Washington — Rising carbon dioxide levels in the atmosphere could bring a global warming of "almost unprecendented magnitude," melting icecaps enough to flood lowlands in the next century, scientists at the government's Institute for Space Studies report in the latest issue of Science magazine.
The forecasts of how much temperatures will rise depend on the growth of energy sources, they said. With a slow growth of fossil fuel use, temperatures would go up about 4.5 degrees F., while a rapid increase in such use could trigger a rise of up to 8 degrees, they said.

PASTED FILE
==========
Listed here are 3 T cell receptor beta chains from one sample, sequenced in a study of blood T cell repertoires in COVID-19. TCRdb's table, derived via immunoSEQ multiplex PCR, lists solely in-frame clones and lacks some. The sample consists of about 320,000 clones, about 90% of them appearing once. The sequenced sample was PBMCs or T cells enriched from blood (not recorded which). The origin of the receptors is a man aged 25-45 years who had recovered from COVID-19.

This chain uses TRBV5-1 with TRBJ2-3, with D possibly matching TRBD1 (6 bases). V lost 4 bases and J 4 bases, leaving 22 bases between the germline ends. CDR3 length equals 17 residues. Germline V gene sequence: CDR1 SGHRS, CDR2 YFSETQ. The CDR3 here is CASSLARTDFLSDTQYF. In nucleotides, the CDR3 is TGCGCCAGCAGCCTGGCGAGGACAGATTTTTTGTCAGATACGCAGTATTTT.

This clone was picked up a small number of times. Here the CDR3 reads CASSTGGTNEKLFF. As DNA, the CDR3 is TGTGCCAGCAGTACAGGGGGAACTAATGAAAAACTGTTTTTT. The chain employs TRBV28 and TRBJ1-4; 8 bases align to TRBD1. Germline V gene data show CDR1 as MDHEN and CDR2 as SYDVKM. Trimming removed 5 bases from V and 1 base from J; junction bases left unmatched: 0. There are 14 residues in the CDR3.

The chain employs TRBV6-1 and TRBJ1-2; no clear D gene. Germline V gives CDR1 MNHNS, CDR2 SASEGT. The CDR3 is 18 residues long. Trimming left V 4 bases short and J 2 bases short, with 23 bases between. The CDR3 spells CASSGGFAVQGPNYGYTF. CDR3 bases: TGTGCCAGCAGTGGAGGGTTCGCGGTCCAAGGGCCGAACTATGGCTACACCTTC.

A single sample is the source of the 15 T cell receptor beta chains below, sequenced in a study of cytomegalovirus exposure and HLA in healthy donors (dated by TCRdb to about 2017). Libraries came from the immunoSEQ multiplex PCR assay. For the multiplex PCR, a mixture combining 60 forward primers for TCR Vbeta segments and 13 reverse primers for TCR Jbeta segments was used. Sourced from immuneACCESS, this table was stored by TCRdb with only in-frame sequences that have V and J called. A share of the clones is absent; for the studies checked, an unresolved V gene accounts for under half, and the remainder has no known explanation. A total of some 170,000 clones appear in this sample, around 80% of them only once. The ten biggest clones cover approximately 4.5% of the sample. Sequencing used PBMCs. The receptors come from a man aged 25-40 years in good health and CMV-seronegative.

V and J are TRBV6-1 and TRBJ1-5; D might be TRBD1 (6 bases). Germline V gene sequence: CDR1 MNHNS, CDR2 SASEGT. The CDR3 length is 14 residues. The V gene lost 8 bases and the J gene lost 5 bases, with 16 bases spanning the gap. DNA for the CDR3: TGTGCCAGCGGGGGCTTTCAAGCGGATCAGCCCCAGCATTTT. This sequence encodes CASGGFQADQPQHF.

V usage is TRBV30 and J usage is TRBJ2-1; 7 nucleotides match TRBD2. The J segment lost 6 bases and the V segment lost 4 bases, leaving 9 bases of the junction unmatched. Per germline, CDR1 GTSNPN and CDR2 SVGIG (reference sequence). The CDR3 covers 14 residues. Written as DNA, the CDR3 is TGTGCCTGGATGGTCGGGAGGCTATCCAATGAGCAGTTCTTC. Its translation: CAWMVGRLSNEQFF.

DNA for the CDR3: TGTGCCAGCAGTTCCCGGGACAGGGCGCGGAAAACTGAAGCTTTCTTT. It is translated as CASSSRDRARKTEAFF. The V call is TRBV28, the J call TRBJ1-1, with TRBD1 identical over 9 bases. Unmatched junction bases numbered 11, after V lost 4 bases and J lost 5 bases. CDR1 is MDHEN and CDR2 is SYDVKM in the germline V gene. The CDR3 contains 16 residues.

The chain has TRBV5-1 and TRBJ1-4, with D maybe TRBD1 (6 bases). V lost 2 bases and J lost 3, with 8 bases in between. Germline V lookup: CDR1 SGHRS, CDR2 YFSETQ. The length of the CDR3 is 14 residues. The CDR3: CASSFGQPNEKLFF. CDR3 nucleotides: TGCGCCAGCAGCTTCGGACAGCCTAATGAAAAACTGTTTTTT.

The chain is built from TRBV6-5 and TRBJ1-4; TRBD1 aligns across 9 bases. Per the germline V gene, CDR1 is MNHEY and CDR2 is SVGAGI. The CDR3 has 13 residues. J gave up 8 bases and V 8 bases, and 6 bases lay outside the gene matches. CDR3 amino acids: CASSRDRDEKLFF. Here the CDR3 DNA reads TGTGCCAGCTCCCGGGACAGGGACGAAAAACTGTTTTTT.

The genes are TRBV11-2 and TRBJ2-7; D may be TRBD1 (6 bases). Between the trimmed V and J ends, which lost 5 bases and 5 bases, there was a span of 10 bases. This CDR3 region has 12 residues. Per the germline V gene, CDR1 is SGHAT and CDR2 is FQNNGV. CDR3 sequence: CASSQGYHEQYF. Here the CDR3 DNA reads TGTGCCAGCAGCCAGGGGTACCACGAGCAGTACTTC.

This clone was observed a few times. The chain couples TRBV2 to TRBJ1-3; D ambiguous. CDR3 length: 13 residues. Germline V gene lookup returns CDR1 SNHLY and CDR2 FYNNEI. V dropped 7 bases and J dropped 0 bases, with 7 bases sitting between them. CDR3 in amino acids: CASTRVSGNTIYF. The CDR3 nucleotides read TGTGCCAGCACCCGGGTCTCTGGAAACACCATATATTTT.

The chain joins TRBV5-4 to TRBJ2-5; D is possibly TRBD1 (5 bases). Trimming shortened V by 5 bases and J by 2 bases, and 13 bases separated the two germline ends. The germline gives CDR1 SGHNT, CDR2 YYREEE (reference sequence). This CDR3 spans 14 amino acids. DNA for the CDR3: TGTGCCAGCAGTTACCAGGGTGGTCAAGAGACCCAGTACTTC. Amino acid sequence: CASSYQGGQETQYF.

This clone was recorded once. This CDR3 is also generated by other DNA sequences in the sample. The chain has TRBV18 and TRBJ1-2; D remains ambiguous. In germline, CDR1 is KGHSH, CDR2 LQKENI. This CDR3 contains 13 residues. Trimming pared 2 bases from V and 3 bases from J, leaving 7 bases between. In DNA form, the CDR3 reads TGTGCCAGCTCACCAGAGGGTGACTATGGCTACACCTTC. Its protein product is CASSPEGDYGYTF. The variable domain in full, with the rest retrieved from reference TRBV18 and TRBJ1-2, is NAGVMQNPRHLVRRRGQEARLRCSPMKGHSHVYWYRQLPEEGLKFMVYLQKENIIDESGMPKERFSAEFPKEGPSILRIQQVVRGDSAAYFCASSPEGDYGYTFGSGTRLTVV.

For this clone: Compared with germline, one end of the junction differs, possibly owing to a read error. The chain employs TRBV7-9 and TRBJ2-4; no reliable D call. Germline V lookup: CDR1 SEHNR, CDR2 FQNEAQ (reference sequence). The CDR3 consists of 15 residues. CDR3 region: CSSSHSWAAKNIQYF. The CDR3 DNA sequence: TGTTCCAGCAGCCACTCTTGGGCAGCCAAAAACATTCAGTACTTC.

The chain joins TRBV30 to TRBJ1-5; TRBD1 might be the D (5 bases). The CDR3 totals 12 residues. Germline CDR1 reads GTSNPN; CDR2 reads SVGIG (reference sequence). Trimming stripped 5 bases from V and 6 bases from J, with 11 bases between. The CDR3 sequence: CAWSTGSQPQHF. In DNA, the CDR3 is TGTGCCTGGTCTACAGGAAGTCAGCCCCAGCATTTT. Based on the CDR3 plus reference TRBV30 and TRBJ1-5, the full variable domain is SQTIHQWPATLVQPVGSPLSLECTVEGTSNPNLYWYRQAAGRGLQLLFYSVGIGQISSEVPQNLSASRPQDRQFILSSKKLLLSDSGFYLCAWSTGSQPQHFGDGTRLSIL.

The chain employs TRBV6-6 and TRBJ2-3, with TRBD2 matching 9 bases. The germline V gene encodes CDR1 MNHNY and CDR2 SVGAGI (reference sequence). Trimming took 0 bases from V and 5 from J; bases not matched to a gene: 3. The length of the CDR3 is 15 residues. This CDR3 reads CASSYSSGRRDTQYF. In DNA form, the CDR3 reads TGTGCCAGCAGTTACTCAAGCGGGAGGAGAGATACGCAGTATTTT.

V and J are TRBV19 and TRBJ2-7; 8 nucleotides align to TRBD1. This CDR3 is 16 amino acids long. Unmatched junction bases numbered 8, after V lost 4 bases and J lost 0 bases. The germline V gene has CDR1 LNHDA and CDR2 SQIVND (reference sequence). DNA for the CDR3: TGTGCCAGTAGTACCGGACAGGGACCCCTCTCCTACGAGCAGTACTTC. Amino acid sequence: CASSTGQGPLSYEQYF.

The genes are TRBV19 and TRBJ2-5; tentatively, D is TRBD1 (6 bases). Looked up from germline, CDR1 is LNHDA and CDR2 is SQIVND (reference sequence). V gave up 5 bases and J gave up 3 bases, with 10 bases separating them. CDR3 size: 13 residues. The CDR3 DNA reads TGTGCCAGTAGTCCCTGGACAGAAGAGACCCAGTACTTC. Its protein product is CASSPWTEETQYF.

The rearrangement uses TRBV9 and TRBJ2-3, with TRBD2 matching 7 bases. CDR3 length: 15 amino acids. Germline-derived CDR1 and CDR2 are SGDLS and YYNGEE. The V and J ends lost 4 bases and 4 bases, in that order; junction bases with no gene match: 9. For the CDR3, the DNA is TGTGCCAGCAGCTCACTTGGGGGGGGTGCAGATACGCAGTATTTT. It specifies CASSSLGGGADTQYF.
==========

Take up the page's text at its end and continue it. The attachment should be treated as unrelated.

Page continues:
Even if the growth of fossil fuel use is slow, the research suggests that the western Antarctic ice sheet could melt if temperatures went up only 3.6 degrees, causing a possible rise in sea level of 15 to 20 feet.
The scientists said a benefit of the higher carbon dioxide and temperature levels would be longer growing seasons. On the other hand, the resulting sea level rise "would flood 25 percent of Louisiana and Florida, 10 percent of New Jersey, and many other lowlands throughout the world."